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Liberty Mutual Fire Insurance Co. v. City of Seattle

United States District Court, W.D. Washington, Seattle

June 15, 2017

LIBERTY MUTUAL FIRE INSURANCE COMPANY, Plaintiff,
v.
CITY OF SEATTLE, CORE DESIGN, INC., and GROUND SUPPORT, Defendants. CITY OF SEATTLE, Third-Party Plaintiff, MALCOLM DRILLING CORPORATION, INC., Third-Party Defendant.

          ORDER GRANTING DEFENDANT GROUND SUPPORT'S MOTION FOR SUMMARY JUDGMENT

          JOHN C. COUGHENOUR UNITED STATES DISTRICT JUDGE

         This matter comes before the Court on Defendant Ground Support's motion for summary judgment and sanctions (Dkt. No. 83). Having thoroughly considered the parties' briefing and the relevant record, the Court finds oral argument unnecessary and hereby GRANTS the motion for summary judgment and DENIES the motion for sanctions for the reasons explained herein.

         I. BACKGROUND

         The facts of this case have been described in a previous order. (Dkt. No. 74 at 2-5.) In short, Rushforth Construction Company hired Third-Party Defendant Malcolm Drilling to furnish labor and materials for the bank shoring and underpinning work in the project at issue. (Dkt. No. 54 at ¶3.1.) Malcolm hired Ground Support to create a shoring plan. (Id. at ¶ 3.8.) The plans from each company did not include a side sewage line. (Dkt. No. 84-6 at 4-5.) Ultimately, the project caused damage to the not-included side sewage line, which was discovered in October 2012, and Rushforth paid for the repairs. (Dkt. No. 54 at ¶¶ 3.10, 3.13-3.14.) Plaintiff Liberty Mutual indemnified Rushforth, and Rushforth assigned all of its rights to Liberty Mutual. (Id. at ¶3.15.)

         A. Ground Support's Contract with Malcolm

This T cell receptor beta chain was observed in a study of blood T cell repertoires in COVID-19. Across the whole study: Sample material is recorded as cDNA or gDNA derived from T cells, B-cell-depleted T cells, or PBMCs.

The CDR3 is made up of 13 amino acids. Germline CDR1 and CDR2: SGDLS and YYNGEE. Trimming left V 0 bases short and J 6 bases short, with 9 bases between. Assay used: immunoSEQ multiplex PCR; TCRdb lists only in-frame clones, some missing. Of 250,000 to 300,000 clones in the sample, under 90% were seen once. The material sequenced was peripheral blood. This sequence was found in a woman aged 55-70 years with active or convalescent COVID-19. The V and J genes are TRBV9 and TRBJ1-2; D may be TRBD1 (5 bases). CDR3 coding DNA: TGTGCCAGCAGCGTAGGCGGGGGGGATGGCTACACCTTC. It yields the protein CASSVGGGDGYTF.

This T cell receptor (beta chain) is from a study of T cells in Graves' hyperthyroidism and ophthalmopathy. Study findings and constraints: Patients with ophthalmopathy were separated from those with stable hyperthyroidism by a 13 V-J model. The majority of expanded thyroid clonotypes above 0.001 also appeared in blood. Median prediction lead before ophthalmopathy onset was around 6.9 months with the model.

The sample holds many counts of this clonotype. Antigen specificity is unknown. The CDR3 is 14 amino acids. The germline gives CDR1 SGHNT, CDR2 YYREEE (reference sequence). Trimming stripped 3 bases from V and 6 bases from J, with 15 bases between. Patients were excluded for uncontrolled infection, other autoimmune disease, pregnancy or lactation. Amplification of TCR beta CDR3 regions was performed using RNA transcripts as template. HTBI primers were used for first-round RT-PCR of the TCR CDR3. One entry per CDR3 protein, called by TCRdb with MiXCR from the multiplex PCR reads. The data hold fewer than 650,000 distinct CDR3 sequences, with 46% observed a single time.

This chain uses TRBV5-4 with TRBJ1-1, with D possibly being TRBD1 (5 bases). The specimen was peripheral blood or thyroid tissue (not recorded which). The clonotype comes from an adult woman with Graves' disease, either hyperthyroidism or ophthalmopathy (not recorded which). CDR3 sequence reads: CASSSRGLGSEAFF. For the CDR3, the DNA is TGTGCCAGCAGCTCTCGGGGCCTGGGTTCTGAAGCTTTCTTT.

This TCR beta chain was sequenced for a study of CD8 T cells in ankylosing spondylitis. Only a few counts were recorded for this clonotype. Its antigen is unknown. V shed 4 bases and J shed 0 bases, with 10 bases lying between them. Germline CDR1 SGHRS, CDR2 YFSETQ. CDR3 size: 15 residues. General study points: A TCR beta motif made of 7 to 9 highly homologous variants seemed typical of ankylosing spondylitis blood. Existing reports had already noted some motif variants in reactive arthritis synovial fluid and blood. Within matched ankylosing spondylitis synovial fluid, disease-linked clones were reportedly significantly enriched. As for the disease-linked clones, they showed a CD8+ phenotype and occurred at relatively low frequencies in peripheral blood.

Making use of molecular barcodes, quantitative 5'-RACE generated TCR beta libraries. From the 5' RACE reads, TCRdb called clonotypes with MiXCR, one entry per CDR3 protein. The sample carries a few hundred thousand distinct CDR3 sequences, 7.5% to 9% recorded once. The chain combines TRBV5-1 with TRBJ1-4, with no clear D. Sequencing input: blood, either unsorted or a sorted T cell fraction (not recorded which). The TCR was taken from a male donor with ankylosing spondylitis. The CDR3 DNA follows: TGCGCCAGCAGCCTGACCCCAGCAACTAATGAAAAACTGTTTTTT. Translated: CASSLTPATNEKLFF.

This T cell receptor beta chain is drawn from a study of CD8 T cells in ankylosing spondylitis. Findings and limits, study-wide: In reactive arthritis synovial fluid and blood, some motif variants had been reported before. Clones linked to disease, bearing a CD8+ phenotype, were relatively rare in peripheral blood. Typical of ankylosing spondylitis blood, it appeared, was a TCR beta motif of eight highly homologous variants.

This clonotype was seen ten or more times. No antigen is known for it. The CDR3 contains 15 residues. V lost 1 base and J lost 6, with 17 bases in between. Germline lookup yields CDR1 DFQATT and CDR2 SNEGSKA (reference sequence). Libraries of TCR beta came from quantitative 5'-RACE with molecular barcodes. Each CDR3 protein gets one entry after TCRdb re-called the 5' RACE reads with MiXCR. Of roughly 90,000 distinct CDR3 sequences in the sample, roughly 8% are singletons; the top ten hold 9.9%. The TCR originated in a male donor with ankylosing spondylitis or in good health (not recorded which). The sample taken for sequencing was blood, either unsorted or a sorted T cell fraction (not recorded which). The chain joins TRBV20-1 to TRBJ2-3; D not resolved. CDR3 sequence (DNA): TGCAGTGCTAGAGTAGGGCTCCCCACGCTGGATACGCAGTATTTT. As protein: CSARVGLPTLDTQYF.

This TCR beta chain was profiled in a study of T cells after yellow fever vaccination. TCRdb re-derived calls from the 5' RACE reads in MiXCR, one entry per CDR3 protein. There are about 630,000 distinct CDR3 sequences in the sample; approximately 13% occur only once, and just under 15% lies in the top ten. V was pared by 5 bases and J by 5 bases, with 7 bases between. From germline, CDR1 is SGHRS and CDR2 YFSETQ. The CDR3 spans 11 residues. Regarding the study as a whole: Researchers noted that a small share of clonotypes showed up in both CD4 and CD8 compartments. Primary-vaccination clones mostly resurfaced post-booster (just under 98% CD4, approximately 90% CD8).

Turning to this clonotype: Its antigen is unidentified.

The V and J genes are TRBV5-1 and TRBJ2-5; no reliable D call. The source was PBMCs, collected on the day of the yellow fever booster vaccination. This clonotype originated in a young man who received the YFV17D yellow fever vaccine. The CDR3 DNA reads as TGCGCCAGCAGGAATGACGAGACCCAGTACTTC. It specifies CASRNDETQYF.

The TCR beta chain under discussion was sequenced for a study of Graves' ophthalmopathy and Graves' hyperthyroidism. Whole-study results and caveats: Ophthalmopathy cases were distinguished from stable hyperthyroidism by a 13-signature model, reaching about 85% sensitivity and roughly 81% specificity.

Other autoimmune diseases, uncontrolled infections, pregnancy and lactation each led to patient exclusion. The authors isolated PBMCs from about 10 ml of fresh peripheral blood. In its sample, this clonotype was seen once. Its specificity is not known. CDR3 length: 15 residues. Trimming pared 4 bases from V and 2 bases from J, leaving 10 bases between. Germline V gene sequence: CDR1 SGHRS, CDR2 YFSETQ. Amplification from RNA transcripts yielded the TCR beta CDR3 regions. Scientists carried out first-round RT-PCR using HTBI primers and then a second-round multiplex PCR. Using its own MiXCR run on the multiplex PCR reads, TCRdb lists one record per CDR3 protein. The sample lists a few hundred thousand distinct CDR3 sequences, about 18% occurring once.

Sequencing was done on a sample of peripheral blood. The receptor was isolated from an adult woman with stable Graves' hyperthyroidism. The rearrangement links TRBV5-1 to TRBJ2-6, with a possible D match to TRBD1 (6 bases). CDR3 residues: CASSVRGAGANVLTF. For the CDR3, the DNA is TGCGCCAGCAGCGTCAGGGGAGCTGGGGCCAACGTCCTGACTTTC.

As described in the previous order, there was a question as to whether Ground Support's Master Agreement or Malcolm's Purchase Order governed this dispute. (See Dkt. No. 74 at 2-4.) After conducting discovery, the following has been established.

         Ground Support has been doing work for Malcolm since approximately 1994 and has prepared approximately 75-100 shoring plans/proposals for Malcolm. (Dkt. No. 84-11 at 3.) In 2010, Ground Support renegotiated its terms and conditions, referred to as the Master Agreement, with Malcolm's president, Al Rusband.[1] (Dkt. No. 67 at ¶ 7; Dkt. No. 84-12 at 4.) The Master Agreement contains a Limitation of Remedies clause that provides a one year time period from the substantial completion of Ground Support's services to bring a claim arising out of Ground Support's services. (Dkt. No. 58-1 at 8.) The Master Agreement also contains an express disclaimer of any warranties made in connection with Ground Support's services. (Id. at 2.) The renegotiated Master Agreement was sent to Malcolm for this 2011 project proposal. (Dkt. No. 67-2.) Malcom did not return a signed copy of the Master Agreement to Ground Support. (Dkt. No. 84-11 at 3.) However, it was common for Ground Support to perform work for Malcolm without a signed proposal being returned. (Dkt. No. 84-11 at 3.)